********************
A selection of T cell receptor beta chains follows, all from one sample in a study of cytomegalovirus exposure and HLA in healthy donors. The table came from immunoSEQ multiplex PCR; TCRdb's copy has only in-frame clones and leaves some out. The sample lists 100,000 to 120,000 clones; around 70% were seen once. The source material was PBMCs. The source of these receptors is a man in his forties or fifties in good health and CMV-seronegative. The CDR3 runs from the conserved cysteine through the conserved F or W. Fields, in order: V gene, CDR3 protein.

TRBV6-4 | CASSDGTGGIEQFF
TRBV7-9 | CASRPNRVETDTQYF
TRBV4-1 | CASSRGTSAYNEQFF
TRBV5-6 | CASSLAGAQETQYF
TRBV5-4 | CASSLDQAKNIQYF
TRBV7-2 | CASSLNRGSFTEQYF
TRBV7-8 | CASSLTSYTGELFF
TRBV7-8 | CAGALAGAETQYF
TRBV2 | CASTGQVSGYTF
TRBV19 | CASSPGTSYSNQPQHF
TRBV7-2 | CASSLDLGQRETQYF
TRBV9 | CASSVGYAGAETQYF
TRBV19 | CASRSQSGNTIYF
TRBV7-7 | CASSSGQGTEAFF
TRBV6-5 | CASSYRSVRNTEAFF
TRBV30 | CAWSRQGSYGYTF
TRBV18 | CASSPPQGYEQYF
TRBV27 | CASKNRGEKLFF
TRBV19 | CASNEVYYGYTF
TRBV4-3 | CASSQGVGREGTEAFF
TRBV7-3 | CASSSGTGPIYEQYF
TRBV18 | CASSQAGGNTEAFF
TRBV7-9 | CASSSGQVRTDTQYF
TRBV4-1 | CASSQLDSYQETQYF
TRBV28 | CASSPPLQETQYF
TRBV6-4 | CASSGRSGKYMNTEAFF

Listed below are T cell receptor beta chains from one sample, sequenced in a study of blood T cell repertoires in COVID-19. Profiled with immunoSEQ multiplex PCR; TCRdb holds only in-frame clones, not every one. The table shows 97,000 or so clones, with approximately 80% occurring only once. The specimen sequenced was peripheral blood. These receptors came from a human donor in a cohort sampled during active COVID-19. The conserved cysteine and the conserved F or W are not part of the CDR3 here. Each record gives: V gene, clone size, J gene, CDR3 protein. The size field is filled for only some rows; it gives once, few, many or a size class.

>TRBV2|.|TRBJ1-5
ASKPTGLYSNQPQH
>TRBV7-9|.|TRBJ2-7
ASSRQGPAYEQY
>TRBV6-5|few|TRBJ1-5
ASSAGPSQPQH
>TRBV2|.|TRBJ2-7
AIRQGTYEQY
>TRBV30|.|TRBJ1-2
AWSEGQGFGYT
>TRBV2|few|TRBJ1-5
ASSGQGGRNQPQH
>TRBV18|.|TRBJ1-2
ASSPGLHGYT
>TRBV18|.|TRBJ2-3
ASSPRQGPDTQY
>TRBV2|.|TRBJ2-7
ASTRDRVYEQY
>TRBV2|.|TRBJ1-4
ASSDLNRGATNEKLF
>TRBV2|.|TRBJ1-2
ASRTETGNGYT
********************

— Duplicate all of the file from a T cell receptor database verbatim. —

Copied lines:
A selection of T cell receptor beta chains follows, all from one sample in a study of cytomegalovirus exposure and HLA in healthy donors. The table came from immunoSEQ multiplex PCR; TCRdb's copy has only in-frame clones and leaves some out. The sample lists 100,000 to 120,000 clones; around 70% were seen once. The source material was PBMCs. The source of these receptors is a man in his forties or fifties in good health and CMV-seronegative. The CDR3 runs from the conserved cysteine through the conserved F or W. Fields, in order: V gene, CDR3 protein.

TRBV6-4 | CASSDGTGGIEQFF
TRBV7-9 | CASRPNRVETDTQYF
TRBV4-1 | CASSRGTSAYNEQFF
TRBV5-6 | CASSLAGAQETQYF
TRBV5-4 | CASSLDQAKNIQYF
TRBV7-2 | CASSLNRGSFTEQYF
TRBV7-8 | CASSLTSYTGELFF
TRBV7-8 | CAGALAGAETQYF
TRBV2 | CASTGQVSGYTF
TRBV19 | CASSPGTSYSNQPQHF
TRBV7-2 | CASSLDLGQRETQYF
TRBV9 | CASSVGYAGAETQYF
TRBV19 | CASRSQSGNTIYF
TRBV7-7 | CASSSGQGTEAFF
TRBV6-5 | CASSYRSVRNTEAFF
TRBV30 | CAWSRQGSYGYTF
TRBV18 | CASSPPQGYEQYF
TRBV27 | CASKNRGEKLFF
TRBV19 | CASNEVYYGYTF
TRBV4-3 | CASSQGVGREGTEAFF
TRBV7-3 | CASSSGTGPIYEQYF
TRBV18 | CASSQAGGNTEAFF
TRBV7-9 | CASSSGQVRTDTQYF
TRBV4-1 | CASSQLDSYQETQYF
TRBV28 | CASSPPLQETQYF
TRBV6-4 | CASSGRSGKYMNTEAFF

Listed below are T cell receptor beta chains from one sample, sequenced in a study of blood T cell repertoires in COVID-19. Profiled with immunoSEQ multiplex PCR; TCRdb holds only in-frame clones, not every one. The table shows 97,000 or so clones, with approximately 80% occurring only once. The specimen sequenced was peripheral blood. These receptors came from a human donor in a cohort sampled during active COVID-19. The conserved cysteine and the conserved F or W are not part of the CDR3 here. Each record gives: V gene, clone size, J gene, CDR3 protein. The size field is filled for only some rows; it gives once, few, many or a size class.

>TRBV2|.|TRBJ1-5
ASKPTGLYSNQPQH
>TRBV7-9|.|TRBJ2-7
ASSRQGPAYEQY
>TRBV6-5|few|TRBJ1-5
ASSAGPSQPQH
>TRBV2|.|TRBJ2-7
AIRQGTYEQY
>TRBV30|.|TRBJ1-2
AWSEGQGFGYT
>TRBV2|few|TRBJ1-5
ASSGQGGRNQPQH
>TRBV18|.|TRBJ1-2
ASSPGLHGYT
>TRBV18|.|TRBJ2-3
ASSPRQGPDTQY
>TRBV2|.|TRBJ2-7
ASTRDRVYEQY
>TRBV2|.|TRBJ1-4
ASSDLNRGATNEKLF
>TRBV2|.|TRBJ1-2
ASRTETGNGYT